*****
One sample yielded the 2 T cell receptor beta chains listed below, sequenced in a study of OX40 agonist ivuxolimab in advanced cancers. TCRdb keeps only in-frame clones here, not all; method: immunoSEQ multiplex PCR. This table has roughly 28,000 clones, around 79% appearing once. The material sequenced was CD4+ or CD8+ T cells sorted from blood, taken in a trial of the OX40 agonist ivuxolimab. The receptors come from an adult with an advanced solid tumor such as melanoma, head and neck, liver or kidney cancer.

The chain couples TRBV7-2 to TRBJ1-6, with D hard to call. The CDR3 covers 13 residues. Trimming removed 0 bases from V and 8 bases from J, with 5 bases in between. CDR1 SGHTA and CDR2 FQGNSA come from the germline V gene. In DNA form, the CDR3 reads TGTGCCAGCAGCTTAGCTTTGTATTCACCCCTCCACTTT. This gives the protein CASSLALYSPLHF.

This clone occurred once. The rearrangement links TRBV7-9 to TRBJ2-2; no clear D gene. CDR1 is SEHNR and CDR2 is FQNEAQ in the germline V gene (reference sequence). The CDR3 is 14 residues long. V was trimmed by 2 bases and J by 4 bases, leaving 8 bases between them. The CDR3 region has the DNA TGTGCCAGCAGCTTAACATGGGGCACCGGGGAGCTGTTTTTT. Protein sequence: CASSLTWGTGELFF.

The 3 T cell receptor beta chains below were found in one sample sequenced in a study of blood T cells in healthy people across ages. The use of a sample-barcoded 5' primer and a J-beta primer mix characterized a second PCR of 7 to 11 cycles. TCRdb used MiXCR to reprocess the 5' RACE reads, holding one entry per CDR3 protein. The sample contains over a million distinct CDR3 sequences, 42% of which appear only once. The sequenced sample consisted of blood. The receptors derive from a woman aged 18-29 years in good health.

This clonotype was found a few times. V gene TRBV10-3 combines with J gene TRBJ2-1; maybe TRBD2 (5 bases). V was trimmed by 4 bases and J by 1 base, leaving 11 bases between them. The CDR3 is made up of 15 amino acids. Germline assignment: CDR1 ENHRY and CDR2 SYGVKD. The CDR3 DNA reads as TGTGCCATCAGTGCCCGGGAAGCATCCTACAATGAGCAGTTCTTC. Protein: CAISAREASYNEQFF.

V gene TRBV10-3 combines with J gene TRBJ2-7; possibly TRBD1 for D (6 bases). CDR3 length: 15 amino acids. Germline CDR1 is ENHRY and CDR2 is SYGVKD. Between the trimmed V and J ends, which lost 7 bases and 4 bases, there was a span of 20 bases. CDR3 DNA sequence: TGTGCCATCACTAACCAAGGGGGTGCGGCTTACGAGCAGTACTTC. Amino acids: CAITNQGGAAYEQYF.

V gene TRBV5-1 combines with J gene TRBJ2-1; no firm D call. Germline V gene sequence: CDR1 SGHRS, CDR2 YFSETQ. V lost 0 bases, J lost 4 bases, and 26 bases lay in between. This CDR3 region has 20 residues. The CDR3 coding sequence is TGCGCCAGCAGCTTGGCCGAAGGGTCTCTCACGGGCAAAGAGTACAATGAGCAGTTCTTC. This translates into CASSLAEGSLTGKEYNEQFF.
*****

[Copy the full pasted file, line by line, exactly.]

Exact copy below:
One sample yielded the 2 T cell receptor beta chains listed below, sequenced in a study of OX40 agonist ivuxolimab in advanced cancers. TCRdb keeps only in-frame clones here, not all; method: immunoSEQ multiplex PCR. This table has roughly 28,000 clones, around 79% appearing once. The material sequenced was CD4+ or CD8+ T cells sorted from blood, taken in a trial of the OX40 agonist ivuxolimab. The receptors come from an adult with an advanced solid tumor such as melanoma, head and neck, liver or kidney cancer.

The chain couples TRBV7-2 to TRBJ1-6, with D hard to call. The CDR3 covers 13 residues. Trimming removed 0 bases from V and 8 bases from J, with 5 bases in between. CDR1 SGHTA and CDR2 FQGNSA come from the germline V gene. In DNA form, the CDR3 reads TGTGCCAGCAGCTTAGCTTTGTATTCACCCCTCCACTTT. This gives the protein CASSLALYSPLHF.

This clone occurred once. The rearrangement links TRBV7-9 to TRBJ2-2; no clear D gene. CDR1 is SEHNR and CDR2 is FQNEAQ in the germline V gene (reference sequence). The CDR3 is 14 residues long. V was trimmed by 2 bases and J by 4 bases, leaving 8 bases between them. The CDR3 region has the DNA TGTGCCAGCAGCTTAACATGGGGCACCGGGGAGCTGTTTTTT. Protein sequence: CASSLTWGTGELFF.

The 3 T cell receptor beta chains below were found in one sample sequenced in a study of blood T cells in healthy people across ages. The use of a sample-barcoded 5' primer and a J-beta primer mix characterized a second PCR of 7 to 11 cycles. TCRdb used MiXCR to reprocess the 5' RACE reads, holding one entry per CDR3 protein. The sample contains over a million distinct CDR3 sequences, 42% of which appear only once. The sequenced sample consisted of blood. The receptors derive from a woman aged 18-29 years in good health.

This clonotype was found a few times. V gene TRBV10-3 combines with J gene TRBJ2-1; maybe TRBD2 (5 bases). V was trimmed by 4 bases and J by 1 base, leaving 11 bases between them. The CDR3 is made up of 15 amino acids. Germline assignment: CDR1 ENHRY and CDR2 SYGVKD. The CDR3 DNA reads as TGTGCCATCAGTGCCCGGGAAGCATCCTACAATGAGCAGTTCTTC. Protein: CAISAREASYNEQFF.

V gene TRBV10-3 combines with J gene TRBJ2-7; possibly TRBD1 for D (6 bases). CDR3 length: 15 amino acids. Germline CDR1 is ENHRY and CDR2 is SYGVKD. Between the trimmed V and J ends, which lost 7 bases and 4 bases, there was a span of 20 bases. CDR3 DNA sequence: TGTGCCATCACTAACCAAGGGGGTGCGGCTTACGAGCAGTACTTC. Amino acids: CAITNQGGAAYEQYF.

V gene TRBV5-1 combines with J gene TRBJ2-1; no firm D call. Germline V gene sequence: CDR1 SGHRS, CDR2 YFSETQ. V lost 0 bases, J lost 4 bases, and 26 bases lay in between. This CDR3 region has 20 residues. The CDR3 coding sequence is TGCGCCAGCAGCTTGGCCGAAGGGTCTCTCACGGGCAAAGAGTACAATGAGCAGTTCTTC. This translates into CASSLAEGSLTGKEYNEQFF.